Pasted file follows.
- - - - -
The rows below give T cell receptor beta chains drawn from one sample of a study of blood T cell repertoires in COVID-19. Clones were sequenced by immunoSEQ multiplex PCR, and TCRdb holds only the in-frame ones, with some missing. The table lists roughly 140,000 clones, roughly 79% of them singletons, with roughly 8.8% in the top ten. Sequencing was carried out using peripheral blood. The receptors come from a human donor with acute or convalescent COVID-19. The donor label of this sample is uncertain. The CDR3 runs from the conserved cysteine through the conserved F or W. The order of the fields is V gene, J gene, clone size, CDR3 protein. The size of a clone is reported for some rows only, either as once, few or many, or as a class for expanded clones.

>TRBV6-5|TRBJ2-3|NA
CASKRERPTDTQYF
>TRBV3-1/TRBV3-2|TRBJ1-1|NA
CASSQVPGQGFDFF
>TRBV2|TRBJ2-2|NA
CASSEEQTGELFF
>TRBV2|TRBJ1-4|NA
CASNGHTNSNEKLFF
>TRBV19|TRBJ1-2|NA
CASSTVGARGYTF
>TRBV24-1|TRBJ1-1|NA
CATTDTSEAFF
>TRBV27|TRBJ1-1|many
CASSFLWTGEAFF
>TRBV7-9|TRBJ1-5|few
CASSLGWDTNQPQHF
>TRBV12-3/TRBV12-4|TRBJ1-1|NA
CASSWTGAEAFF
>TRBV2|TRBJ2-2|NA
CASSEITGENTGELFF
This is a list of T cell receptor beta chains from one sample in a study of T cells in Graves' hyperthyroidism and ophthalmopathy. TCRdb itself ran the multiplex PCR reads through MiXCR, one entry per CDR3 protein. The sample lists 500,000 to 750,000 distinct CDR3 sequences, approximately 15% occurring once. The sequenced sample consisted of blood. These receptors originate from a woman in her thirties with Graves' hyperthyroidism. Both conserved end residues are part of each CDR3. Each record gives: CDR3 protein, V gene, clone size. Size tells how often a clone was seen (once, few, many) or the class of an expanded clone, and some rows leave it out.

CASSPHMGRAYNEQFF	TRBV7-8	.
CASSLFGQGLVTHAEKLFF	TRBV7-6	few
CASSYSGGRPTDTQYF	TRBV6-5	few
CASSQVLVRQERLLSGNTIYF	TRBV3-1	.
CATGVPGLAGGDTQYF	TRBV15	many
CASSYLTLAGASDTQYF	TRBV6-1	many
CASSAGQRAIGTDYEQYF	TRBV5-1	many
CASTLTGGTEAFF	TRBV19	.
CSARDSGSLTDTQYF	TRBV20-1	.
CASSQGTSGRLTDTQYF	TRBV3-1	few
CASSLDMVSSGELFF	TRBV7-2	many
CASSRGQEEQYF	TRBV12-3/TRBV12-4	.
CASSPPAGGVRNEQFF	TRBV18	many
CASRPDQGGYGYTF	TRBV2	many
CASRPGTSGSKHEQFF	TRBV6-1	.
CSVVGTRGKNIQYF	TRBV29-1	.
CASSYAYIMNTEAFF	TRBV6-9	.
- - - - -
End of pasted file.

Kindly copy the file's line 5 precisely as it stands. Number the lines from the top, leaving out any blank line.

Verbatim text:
CASSQVPGQGFDFF